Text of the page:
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November 2000, Week 1
|Low Turnout at Rally Marking U.S. Embassy Seizure||Nov 5|
|Nonchalant Iran Awaits U.S. Polls Outcome||Nov 4|
|Iran's Parliament Passes Law Letting Iranians Sue U.S.||Nov 3|
|Iranian Prosecutor General to Review Sentences of Jews||Nov 2|
|State Department Offers 'Secret' Arms Deal Documents||Nov 2|
Low Turnout at Rally Marking U.S. Embassy Seizure
(Tehran, Iran -AP) -- Another sign today in Iran that anti-American sentiment may be softening.
It was 21 years ago today that militant students stormed the U-S Embassy in Tehran, and began holding 52 Americans hostage for 444 days. |
Today, some six-thousand Iranians marked the anniversary by chanting "Death to America" during the annual rally outside the former embassy. The crowd was smaller this year than in previous ones -- when tens of thousands would come out to observe the anniversary.
Some see the drop in numbers as proof of Iranians wanting better ties with the outside world. In 1979, the United States broke all diplomatic relations with Iran. The ties have not been restored, although signals have been warmer since Iran's election of a pro-Western president three years ago.
Nonchalant Iran Awaits U.S. Polls Outcome
TEHRAN(Reuters) - America looms large as ever in Iran's popular imagination but next week's U.S. presidential poll has caused few ripples across the Islamic Republic.
In fact, news of the contest between Vice President Al Gore and Texas Governor George W. Bush has been mostly notable by its absence from the newspages and airwaves.
But analysts and commentators say tormented relations with the "Great Satan" are far too important for the race to replace Bill Clinton -- who once seemed to hold out promise of a new era of improved ties -- to pass unnoticed in the corridors of power. |
"The difference between Gore and Bush is not so big that anyone really wants to care about it. The difference is quite negligible," said economist and analyst Saeed Leylaz. "But with Iran-U.S. relations at a very sensitive point, even this negligible difference can be significant," Leylaz told Reuters.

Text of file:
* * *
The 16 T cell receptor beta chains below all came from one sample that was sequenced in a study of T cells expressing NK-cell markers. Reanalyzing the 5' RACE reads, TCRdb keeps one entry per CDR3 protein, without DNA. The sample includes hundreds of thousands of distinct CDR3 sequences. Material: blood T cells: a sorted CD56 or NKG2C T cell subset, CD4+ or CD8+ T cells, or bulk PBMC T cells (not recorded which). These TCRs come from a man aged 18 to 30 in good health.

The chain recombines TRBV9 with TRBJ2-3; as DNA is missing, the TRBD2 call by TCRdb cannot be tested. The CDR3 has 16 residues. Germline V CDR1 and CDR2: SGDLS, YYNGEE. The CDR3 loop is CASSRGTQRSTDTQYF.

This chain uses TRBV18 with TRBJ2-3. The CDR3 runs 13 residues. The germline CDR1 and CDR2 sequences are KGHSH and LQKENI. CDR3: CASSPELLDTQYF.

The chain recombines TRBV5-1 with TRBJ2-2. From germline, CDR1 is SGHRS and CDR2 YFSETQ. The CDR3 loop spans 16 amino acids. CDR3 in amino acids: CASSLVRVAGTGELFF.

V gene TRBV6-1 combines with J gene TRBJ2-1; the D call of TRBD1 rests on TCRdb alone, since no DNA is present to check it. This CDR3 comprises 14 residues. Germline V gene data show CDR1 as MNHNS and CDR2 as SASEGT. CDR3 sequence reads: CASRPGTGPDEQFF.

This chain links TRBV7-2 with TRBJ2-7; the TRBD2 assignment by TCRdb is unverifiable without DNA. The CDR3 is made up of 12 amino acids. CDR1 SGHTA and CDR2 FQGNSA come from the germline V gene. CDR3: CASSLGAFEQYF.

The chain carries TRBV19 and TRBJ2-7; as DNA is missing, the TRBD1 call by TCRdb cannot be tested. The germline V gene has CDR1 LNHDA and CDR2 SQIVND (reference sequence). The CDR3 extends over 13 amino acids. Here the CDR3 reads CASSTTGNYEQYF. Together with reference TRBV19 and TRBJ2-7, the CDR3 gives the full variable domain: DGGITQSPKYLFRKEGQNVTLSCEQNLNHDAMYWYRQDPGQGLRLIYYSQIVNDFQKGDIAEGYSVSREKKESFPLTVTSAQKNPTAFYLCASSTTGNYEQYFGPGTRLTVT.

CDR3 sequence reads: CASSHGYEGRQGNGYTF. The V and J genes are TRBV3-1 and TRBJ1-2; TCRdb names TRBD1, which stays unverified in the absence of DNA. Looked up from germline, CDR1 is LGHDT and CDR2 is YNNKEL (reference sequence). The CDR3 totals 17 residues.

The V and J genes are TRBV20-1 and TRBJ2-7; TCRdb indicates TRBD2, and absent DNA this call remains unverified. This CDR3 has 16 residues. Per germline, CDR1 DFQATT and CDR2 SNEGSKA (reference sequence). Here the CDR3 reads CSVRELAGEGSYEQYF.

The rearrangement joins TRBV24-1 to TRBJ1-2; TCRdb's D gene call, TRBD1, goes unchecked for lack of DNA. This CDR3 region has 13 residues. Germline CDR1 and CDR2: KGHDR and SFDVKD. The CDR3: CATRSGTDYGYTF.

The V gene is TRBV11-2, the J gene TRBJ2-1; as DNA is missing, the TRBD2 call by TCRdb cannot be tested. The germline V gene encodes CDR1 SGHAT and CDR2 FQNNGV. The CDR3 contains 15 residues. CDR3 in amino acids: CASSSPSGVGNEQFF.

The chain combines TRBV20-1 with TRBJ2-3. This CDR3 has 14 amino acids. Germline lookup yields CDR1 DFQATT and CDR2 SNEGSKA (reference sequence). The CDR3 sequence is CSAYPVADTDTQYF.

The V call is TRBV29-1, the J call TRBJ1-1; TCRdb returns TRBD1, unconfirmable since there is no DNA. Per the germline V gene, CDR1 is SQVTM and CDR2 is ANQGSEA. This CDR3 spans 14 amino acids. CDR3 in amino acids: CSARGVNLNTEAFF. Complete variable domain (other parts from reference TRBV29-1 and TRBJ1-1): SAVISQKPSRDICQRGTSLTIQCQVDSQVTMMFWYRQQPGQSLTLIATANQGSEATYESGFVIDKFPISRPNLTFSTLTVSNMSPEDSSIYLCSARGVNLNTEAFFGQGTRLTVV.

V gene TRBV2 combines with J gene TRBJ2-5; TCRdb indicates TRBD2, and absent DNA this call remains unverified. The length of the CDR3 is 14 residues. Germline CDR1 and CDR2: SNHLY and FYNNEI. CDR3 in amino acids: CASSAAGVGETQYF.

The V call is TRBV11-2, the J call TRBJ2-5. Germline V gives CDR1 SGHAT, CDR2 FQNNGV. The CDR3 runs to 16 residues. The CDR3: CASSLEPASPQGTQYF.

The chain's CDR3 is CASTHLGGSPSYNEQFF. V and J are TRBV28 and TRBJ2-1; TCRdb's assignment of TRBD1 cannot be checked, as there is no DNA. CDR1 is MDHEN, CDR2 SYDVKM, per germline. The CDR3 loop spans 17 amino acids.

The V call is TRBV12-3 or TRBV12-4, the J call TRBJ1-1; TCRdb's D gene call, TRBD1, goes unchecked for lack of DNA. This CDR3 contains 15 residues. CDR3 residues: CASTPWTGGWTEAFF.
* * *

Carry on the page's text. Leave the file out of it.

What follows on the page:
Privately, policy-makers here appear to be hoping for a Bush victory, as are their counterparts in much of the Arab world. Latest polls show Bush with a narrow lead in a race that experts say remains too close to call. Many here see his father's 1989-93 tenure in the White House as an almost unprecedented period when the pro-Israel lobby appeared to hold reduced sway in Washington.
FONDNESS FOR REPUBLICANS
A senior Western diplomat said Iran's leaders were acutely aware of the presidential race, to be decided on November 7, but were too shrewd to comment publicly. "I don't think they have any incentive to make a public distinction," said the diplomat, noting a slight preference in the Iranian press for Bush. "They are watching but not saying. They know nothing they can say or do would help." Scattered press reports several months ago hinted at discreet contacts with aides and advisers to Bush, to balance eight years of indirect dealing with the Clinton administration. But there have been few public hints beyond that. Complicating the picture is Iran's own national struggle between reformers intent on creating a civil society within Iran's Islamic system and conservatives out to cement the clergy's monopoly on religion and political power.
Members of Iran's establishment would like to see an improvement in U.S. ties but are fearful that may undermine their grip and confer public acclaim for what would be a popular move on President Mohammad Khatami and his reformist allies.